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Roads Improved by Use of Rubber-Modified Asphalt from Used Tires

Washington, DC— Several organizations are working to remove barriers that are impeding the expanded use of rubber-modified asphalt in road construction.

The Rubber Manufacturers Association (RMA) and the Recycled Rubber Topical Group of the American Chemical Society's Rubber Division are involved as well as the Asphalt Institute, the National Center for Asphalt Technology, the National Asphalt Pavement Association, the Rubber Pavements Association and the Institute of Recycling Industries.

"We know that asphalt modified with scrap tire rubber is an improved material," said Michael Blumenthal, RMA senior technical director. "Our goal is to bring together the major players that use or that can use this technology, and begin the process of identifying the issues that must be addressed so this market can be expanded."

"This is an important first step in what will be a long process, but one that can lead to a beneficial outcome for all involved," said Ed Miller, ACS Rubber Division executive director.

The participants will consider varying approaches to increase the use of rubber-modified asphalt in road construction. The groups also will identify obstacles and issues limiting the use of rubber modified asphalt, survey existing resources to overcome these obstacles and evaluate the need for further technical input to help resolve these issues.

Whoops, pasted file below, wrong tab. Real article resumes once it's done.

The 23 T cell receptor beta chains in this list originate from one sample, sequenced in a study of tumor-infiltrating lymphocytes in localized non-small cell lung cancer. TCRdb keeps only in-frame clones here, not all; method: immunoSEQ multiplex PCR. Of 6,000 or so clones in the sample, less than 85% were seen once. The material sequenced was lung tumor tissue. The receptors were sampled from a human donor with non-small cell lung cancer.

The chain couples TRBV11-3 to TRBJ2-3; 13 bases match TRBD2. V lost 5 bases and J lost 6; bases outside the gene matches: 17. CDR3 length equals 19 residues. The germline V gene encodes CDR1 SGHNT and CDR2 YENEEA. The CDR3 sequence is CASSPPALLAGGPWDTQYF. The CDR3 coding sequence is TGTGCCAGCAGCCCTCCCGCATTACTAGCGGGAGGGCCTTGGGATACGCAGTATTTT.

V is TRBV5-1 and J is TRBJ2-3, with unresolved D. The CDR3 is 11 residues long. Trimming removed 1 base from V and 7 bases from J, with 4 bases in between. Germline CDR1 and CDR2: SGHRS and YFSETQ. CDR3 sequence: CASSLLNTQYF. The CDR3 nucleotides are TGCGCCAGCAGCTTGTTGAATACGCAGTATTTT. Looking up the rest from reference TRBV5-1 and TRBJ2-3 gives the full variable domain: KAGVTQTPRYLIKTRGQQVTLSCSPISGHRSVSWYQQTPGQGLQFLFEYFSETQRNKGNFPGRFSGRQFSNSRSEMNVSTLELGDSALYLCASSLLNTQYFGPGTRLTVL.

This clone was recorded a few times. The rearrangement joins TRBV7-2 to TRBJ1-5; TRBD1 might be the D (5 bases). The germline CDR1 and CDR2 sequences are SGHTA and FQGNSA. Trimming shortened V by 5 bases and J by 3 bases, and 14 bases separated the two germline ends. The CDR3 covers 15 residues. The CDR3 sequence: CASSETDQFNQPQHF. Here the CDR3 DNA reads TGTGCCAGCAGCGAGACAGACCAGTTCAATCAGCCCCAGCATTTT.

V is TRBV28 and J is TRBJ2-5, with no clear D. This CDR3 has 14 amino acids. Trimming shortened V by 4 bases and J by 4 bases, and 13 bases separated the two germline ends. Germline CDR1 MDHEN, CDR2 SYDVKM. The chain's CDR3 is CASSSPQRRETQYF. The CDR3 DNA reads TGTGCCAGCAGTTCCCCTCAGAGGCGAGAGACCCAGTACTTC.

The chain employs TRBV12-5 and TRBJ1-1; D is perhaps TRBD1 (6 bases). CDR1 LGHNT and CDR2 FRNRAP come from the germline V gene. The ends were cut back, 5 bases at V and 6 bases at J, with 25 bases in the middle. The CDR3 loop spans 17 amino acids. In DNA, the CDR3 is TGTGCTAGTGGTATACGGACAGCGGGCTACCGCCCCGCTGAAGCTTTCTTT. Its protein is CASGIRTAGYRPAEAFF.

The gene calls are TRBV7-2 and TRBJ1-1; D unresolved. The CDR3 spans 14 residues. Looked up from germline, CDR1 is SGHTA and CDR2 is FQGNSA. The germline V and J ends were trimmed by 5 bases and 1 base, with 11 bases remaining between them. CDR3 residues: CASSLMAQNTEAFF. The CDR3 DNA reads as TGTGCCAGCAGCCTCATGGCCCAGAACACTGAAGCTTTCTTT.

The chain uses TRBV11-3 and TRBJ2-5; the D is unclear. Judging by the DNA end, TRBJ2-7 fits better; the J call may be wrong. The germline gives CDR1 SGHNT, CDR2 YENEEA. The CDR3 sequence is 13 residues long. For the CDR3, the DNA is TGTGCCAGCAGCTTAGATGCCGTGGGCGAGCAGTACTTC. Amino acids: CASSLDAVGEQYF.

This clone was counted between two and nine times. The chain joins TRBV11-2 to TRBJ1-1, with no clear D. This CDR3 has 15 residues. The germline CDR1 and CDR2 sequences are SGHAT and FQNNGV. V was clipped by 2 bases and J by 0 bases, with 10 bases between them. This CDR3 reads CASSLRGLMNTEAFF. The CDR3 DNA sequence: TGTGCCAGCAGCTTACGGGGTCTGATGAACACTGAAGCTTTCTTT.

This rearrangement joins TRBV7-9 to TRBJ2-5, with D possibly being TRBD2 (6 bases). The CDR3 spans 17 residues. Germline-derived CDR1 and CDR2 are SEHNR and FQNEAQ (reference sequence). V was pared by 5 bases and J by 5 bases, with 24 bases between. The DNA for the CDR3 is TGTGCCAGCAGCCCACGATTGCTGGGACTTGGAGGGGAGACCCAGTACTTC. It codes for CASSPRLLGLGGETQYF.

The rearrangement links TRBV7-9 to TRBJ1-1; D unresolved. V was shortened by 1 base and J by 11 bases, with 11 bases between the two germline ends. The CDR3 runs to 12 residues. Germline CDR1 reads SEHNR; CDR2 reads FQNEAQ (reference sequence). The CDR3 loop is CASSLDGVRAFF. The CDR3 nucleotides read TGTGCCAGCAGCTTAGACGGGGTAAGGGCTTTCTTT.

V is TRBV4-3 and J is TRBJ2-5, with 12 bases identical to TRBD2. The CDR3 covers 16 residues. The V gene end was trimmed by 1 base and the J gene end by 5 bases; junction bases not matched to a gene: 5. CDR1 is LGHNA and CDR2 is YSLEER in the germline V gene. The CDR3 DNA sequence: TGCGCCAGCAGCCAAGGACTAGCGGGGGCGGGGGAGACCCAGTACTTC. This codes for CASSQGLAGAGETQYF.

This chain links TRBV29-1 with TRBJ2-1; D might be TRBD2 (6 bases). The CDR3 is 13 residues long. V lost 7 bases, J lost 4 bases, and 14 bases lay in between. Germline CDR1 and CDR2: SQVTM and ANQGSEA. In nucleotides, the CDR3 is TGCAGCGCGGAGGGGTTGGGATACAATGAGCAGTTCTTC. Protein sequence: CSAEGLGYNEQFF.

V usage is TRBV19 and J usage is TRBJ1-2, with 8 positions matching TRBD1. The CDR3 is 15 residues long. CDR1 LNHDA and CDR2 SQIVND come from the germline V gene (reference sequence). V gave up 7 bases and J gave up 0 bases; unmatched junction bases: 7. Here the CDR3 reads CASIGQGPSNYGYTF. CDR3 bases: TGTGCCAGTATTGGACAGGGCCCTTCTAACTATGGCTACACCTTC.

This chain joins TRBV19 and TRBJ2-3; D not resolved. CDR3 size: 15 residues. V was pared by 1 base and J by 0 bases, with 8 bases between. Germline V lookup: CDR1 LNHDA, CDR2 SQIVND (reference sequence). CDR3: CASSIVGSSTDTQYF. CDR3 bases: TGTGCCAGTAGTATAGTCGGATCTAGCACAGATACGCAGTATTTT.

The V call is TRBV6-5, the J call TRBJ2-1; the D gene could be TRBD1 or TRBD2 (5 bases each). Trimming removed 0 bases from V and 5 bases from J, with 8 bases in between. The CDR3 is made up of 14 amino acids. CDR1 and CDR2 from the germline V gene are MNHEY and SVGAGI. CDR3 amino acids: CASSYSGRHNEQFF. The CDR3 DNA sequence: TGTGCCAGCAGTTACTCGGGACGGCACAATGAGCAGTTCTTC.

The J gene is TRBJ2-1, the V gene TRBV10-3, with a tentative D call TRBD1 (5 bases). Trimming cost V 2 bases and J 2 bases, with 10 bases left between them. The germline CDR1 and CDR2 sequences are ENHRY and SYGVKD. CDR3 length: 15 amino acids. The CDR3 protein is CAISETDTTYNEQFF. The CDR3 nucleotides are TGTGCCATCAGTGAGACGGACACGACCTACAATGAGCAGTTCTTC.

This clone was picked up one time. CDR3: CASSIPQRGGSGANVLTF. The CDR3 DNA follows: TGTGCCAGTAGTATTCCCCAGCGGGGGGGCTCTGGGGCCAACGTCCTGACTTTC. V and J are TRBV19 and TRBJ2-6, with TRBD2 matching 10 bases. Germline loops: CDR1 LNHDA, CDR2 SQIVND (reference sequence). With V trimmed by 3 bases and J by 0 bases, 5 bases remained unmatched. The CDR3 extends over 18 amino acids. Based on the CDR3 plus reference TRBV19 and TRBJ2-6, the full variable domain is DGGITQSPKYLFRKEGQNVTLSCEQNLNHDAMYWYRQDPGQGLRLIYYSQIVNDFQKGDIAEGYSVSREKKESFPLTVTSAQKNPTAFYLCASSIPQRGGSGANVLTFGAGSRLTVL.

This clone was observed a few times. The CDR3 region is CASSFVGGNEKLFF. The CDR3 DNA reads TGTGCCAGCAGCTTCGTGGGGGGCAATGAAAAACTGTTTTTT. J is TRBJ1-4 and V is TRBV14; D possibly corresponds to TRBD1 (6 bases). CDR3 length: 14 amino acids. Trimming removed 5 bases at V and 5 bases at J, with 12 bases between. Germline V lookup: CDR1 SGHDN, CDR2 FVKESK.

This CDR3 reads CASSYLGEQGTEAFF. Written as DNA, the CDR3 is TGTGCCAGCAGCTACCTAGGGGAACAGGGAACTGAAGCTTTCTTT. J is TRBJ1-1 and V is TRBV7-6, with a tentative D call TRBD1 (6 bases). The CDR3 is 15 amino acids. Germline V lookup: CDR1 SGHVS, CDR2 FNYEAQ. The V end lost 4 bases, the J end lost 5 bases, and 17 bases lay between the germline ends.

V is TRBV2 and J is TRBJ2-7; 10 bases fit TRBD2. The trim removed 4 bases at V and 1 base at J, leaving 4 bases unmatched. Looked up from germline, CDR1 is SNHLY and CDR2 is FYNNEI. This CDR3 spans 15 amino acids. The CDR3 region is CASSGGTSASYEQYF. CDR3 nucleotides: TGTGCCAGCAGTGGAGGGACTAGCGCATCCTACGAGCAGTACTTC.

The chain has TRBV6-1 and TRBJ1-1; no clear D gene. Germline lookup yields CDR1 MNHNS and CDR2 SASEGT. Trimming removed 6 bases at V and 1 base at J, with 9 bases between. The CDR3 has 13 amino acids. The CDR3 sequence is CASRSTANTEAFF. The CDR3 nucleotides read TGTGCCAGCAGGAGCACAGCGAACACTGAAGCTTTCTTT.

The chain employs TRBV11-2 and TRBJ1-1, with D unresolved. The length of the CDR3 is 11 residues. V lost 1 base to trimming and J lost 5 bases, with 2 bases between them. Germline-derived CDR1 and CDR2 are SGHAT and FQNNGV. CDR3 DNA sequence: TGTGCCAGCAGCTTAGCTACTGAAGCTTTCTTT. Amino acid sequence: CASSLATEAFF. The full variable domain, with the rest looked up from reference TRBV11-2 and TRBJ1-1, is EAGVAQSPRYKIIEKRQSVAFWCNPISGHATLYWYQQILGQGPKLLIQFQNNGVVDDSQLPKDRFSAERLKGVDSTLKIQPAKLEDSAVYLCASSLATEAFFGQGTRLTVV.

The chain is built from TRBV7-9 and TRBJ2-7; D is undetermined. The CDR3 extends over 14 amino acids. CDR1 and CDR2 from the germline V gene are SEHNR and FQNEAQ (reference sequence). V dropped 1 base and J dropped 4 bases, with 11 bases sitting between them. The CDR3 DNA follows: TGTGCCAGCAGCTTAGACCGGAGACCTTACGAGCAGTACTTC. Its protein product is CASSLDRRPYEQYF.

Rubber-modified asphalt can enhance the longevity of road surfaces and requires less maintenance. The surface also provides a quieter ride and shorter braking distances.

Scrap tire rubber has been added to asphalt since the mid-1960s and is the largest single end use for ground tire rubber. Rubber-modified asphalt is used widely in Arizona, California and Florida while Texas and Nebraska are using it in increasing amounts. New Mexico has begun a significant rubber-modified asphalt project.

In the early 1990's, an unfunded federal mandate required limited use of rubber-modified asphalt in federally funded highway projects. This lack of funding and misperceptions about rubber-modified asphalt led to a repeal of this mandate in 1993.

"We need to focus on ways to explain the benefits of rubber-modified asphalt and overcome many misperceptions," Blumenthal said. "We are hopeful that this forum will be the start of a useful project to educate state transportation leaders that will result not only in improved road surfaces but also another method of taking old, worn-out tires and putting them to good use."

 

 

 

 


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